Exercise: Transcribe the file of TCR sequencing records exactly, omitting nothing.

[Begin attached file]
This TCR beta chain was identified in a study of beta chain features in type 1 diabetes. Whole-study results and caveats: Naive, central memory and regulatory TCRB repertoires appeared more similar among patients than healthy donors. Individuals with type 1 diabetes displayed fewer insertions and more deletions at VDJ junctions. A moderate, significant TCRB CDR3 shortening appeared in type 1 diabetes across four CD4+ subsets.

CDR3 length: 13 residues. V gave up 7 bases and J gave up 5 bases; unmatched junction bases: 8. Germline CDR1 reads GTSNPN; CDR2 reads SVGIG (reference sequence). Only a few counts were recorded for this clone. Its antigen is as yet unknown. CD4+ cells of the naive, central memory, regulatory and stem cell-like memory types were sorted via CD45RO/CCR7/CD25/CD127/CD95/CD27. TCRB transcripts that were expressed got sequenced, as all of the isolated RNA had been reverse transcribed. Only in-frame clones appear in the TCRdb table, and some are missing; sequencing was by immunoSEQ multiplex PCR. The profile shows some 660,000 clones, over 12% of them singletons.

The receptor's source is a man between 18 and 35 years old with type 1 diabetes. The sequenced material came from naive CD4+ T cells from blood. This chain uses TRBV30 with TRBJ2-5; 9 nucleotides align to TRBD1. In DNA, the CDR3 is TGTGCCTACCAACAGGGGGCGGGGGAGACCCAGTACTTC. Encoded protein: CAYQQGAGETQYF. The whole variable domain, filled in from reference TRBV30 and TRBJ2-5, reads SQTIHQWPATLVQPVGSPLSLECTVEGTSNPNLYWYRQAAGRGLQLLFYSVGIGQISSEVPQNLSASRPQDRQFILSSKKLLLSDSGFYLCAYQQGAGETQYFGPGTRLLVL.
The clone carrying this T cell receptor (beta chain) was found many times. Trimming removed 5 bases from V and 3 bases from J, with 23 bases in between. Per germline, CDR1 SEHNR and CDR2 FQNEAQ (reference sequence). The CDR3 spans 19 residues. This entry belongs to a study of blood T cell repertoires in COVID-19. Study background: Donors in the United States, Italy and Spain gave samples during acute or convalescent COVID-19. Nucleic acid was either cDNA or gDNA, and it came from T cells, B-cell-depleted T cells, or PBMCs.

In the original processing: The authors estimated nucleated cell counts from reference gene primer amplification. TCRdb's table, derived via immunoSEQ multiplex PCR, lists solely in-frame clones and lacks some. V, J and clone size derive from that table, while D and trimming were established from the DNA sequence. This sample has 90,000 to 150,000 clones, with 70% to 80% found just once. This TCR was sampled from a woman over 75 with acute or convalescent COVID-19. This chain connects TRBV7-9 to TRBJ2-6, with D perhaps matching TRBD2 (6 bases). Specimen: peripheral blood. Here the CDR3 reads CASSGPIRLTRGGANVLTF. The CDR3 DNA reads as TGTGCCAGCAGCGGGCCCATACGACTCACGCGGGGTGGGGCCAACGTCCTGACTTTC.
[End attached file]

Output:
This TCR beta chain was identified in a study of beta chain features in type 1 diabetes. Whole-study results and caveats: Naive, central memory and regulatory TCRB repertoires appeared more similar among patients than healthy donors. Individuals with type 1 diabetes displayed fewer insertions and more deletions at VDJ junctions. A moderate, significant TCRB CDR3 shortening appeared in type 1 diabetes across four CD4+ subsets.

CDR3 length: 13 residues. V gave up 7 bases and J gave up 5 bases; unmatched junction bases: 8. Germline CDR1 reads GTSNPN; CDR2 reads SVGIG (reference sequence). Only a few counts were recorded for this clone. Its antigen is as yet unknown. CD4+ cells of the naive, central memory, regulatory and stem cell-like memory types were sorted via CD45RO/CCR7/CD25/CD127/CD95/CD27. TCRB transcripts that were expressed got sequenced, as all of the isolated RNA had been reverse transcribed. Only in-frame clones appear in the TCRdb table, and some are missing; sequencing was by immunoSEQ multiplex PCR. The profile shows some 660,000 clones, over 12% of them singletons.

The receptor's source is a man between 18 and 35 years old with type 1 diabetes. The sequenced material came from naive CD4+ T cells from blood. This chain uses TRBV30 with TRBJ2-5; 9 nucleotides align to TRBD1. In DNA, the CDR3 is TGTGCCTACCAACAGGGGGCGGGGGAGACCCAGTACTTC. Encoded protein: CAYQQGAGETQYF. The whole variable domain, filled in from reference TRBV30 and TRBJ2-5, reads SQTIHQWPATLVQPVGSPLSLECTVEGTSNPNLYWYRQAAGRGLQLLFYSVGIGQISSEVPQNLSASRPQDRQFILSSKKLLLSDSGFYLCAYQQGAGETQYFGPGTRLLVL.
The clone carrying this T cell receptor (beta chain) was found many times. Trimming removed 5 bases from V and 3 bases from J, with 23 bases in between. Per germline, CDR1 SEHNR and CDR2 FQNEAQ (reference sequence). The CDR3 spans 19 residues. This entry belongs to a study of blood T cell repertoires in COVID-19. Study background: Donors in the United States, Italy and Spain gave samples during acute or convalescent COVID-19. Nucleic acid was either cDNA or gDNA, and it came from T cells, B-cell-depleted T cells, or PBMCs.

In the original processing: The authors estimated nucleated cell counts from reference gene primer amplification. TCRdb's table, derived via immunoSEQ multiplex PCR, lists solely in-frame clones and lacks some. V, J and clone size derive from that table, while D and trimming were established from the DNA sequence. This sample has 90,000 to 150,000 clones, with 70% to 80% found just once. This TCR was sampled from a woman over 75 with acute or convalescent COVID-19. This chain connects TRBV7-9 to TRBJ2-6, with D perhaps matching TRBD2 (6 bases). Specimen: peripheral blood. Here the CDR3 reads CASSGPIRLTRGGANVLTF. The CDR3 DNA reads as TGTGCCAGCAGCGGGCCCATACGACTCACGCGGGGTGGGGCCAACGTCCTGACTTTC.